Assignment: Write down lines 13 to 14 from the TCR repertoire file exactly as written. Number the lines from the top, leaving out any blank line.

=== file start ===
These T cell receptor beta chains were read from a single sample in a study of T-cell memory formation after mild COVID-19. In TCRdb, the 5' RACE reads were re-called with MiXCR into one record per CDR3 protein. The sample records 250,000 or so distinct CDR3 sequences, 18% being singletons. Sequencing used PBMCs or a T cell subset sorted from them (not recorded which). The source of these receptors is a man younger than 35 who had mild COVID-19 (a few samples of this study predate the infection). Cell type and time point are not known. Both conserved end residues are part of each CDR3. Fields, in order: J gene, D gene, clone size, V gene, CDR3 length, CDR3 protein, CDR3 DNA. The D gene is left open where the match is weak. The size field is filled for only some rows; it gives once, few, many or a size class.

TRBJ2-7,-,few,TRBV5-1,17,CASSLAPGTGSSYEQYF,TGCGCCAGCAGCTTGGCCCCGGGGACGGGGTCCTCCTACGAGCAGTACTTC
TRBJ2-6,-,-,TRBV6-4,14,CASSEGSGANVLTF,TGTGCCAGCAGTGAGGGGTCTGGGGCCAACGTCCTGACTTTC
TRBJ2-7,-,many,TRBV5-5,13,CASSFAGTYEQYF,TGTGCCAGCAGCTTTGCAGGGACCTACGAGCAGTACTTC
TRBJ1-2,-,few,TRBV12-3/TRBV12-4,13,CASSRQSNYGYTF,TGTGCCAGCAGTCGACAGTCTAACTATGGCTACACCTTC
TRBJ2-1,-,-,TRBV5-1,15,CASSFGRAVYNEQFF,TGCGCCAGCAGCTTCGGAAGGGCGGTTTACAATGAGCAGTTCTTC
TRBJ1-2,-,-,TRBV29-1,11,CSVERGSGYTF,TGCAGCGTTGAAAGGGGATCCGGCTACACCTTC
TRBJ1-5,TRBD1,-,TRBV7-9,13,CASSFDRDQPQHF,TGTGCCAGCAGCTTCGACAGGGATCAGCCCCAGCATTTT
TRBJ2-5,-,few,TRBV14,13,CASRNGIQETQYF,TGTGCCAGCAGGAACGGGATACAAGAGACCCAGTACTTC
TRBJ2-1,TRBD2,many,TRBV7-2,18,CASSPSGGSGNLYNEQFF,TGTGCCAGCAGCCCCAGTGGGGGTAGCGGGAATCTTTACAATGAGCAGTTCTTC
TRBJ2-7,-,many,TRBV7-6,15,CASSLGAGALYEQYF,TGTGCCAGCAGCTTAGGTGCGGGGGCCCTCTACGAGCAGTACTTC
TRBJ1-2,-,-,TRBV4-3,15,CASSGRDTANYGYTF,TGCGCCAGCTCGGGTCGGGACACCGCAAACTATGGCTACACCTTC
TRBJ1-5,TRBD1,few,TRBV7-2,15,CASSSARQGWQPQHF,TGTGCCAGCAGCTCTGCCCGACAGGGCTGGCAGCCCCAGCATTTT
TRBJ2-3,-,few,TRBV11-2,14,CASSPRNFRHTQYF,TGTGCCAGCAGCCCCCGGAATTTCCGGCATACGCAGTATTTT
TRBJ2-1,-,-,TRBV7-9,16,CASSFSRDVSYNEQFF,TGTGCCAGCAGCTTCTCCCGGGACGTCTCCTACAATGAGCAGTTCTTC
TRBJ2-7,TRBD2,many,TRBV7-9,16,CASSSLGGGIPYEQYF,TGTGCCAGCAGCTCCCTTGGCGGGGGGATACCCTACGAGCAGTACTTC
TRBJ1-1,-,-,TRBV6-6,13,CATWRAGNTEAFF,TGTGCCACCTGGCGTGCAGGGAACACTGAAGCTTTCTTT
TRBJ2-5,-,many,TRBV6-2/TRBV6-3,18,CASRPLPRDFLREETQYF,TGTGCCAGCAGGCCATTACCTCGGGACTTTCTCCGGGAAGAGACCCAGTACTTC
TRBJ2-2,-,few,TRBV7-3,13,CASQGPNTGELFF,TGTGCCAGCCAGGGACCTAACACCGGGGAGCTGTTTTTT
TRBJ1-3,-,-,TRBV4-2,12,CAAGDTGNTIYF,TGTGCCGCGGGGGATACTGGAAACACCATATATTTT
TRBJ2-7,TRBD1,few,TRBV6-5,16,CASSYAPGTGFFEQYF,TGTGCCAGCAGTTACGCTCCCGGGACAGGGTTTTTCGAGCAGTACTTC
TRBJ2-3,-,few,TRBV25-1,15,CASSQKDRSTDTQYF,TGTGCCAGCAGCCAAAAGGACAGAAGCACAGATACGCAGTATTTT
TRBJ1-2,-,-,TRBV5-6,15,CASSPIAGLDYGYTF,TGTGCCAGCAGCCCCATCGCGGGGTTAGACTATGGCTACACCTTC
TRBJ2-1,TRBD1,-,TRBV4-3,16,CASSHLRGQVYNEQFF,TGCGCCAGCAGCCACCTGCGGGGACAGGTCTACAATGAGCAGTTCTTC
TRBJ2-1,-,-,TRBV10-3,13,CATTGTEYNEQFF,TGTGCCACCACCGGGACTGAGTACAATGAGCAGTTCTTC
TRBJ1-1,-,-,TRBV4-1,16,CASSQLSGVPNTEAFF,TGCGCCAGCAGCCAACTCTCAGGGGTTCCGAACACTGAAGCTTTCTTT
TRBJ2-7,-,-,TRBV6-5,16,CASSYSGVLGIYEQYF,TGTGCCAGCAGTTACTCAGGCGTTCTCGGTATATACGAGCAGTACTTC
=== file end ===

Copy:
TRBJ1-5,TRBD1,few,TRBV7-2,15,CASSSARQGWQPQHF,TGTGCCAGCAGCTCTGCCCGACAGGGCTGGCAGCCCCAGCATTTT
TRBJ2-3,-,few,TRBV11-2,14,CASSPRNFRHTQYF,TGTGCCAGCAGCCCCCGGAATTTCCGGCATACGCAGTATTTT